September gasoline advanced 2.08 cents on volume of 131,532 contracts. Open interest declined by 6,149 contracts, which in relation to volume is a very large number. Since July 20 through July 26, open interest has declined by 15,368 contracts while gasoline has declined by 10.44 cents. This is positive open interest action in relation to price. Gasoline remains on a short-term buy signal that was generated on July 16, and is on an intermediate term sell signal that was generated on July 24. In the upcoming Weekend Wrap, we will perform a historical analysis of how gasoline performs from this point through the Labor Day holiday. Stand aside.
September copper gained 1.90 cents on fairly heavy volume of 72,321 contracts. This is the highest volume since July 20 when 80,729 contracts were traded and copper declined by 8.65 cents while open interest declined 3,632 contracts. Open interest on July 26 declined by 537 contracts and on July 25 declined by 1,163 on an advance of 2.15 cents. Open interest action in relation to price continues to act in a bearish fashion. Perhaps with the current risk on environment, a rally to the $3.55-$3.60 area will enable bearish positions to be implemented. Stand aside.
August gold gained 7.00 on heavy volume of 267,109 contracts. Open interest declined by 2,183 which in relation to volume was significantly below average. I attribute the open interest decline to garden variety profit-taking and shorts getting blown out. The market made a new high for the move at 1621.50, which was the highest price for gold since early July. It is highly likely by the end of today’s trading (July 27) that gold will generate its first short-term buy signal in many months. Regardless, I would expect a pullback because the market is clearly overbought. Is important to watch how the market trades during the pullback. For the past two sessions, the dollar has been sharply lower which undoubtedly has aided the move in gold. I encourage readers to check on the Weekend Wrap reports of July 22 in which I stated that gold was a candidate to move higher despite the negative open interest action. I again reiterated this in my reports of July 23 and July 24.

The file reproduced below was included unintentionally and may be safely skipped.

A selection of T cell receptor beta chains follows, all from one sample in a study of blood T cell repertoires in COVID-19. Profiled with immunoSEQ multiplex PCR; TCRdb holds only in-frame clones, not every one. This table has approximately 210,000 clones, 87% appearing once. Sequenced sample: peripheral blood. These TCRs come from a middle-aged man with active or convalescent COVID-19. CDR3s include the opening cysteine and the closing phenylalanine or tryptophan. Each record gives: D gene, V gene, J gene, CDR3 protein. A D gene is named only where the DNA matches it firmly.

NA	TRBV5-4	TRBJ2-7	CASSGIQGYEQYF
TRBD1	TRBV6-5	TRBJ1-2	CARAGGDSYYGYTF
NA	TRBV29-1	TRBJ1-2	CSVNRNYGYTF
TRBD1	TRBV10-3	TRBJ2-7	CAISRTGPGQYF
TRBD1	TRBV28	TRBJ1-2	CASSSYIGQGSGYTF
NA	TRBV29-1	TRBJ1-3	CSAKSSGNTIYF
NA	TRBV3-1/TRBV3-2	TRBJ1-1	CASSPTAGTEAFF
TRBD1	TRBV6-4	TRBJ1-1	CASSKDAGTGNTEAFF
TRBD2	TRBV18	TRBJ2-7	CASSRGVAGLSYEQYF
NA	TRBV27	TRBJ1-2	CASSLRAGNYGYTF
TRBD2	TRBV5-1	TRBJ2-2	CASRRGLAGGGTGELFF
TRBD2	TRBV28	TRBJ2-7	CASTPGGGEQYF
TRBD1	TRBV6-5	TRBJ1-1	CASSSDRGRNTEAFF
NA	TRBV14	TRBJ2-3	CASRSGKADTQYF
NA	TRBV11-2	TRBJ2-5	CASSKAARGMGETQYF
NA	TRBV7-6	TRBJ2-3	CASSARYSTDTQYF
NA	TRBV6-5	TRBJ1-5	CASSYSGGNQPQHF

September silver declined by 2 cents on volume of 47,439 contracts. Open interest increased by 1,279 contracts, which in relation to volume was an average number. Silver continues its abysmal performance and there is no reason to be involved with it. Stand aside.
The September Euro gained 1.26 on fairly heavy volume of 338,518 contracts. Volume was the highest since July 5 when 404,368 contracts were traded and the Euro declined by 2.21 cents while open interest increased 17,541 contracts. On July 26, open interest declined by 7,219 contracts, which is typical open interest action for an advance in the Euro. As I write this on July 27, the Euro has made a new high for the move at 1.2397. Stand aside.
S&P 500 E mini:
The S&P 500 E mini gained 20.75 points on fairly heavy volume of 2,277,474 contracts. Volume was the highest since June 29 when 2,491,509 contracts were traded and open interest declined by 21,826 contracts while the S&P 500 E mini advanced 34.00 points. On July 26, open interest declined by 27,935 contracts, which in relation to volume is a below average number, but the fact there was an open interest decline on a rally of this magnitude is negative. The intermediate term S&P 500 cash index and the short term S&P 500 E mini are both on buy signals, yet the signals have conflicted with the open interest action during the past two weeks. As stated in yesterday’s report, there is a pattern of open interest declining on advances or increasing minimally. As mentioned in prior reports, it is the consistency of negative open interest action when the index advances or declines that is of concern. Although volume was healthy on the advance yesterday, speculators were unwilling to make new commitments at higher prices. As I write this on July 27, the S&P 500 E mini is trading 25.50 points higher and has made a new high for the move at 1384.25 on more happy talk from Europe.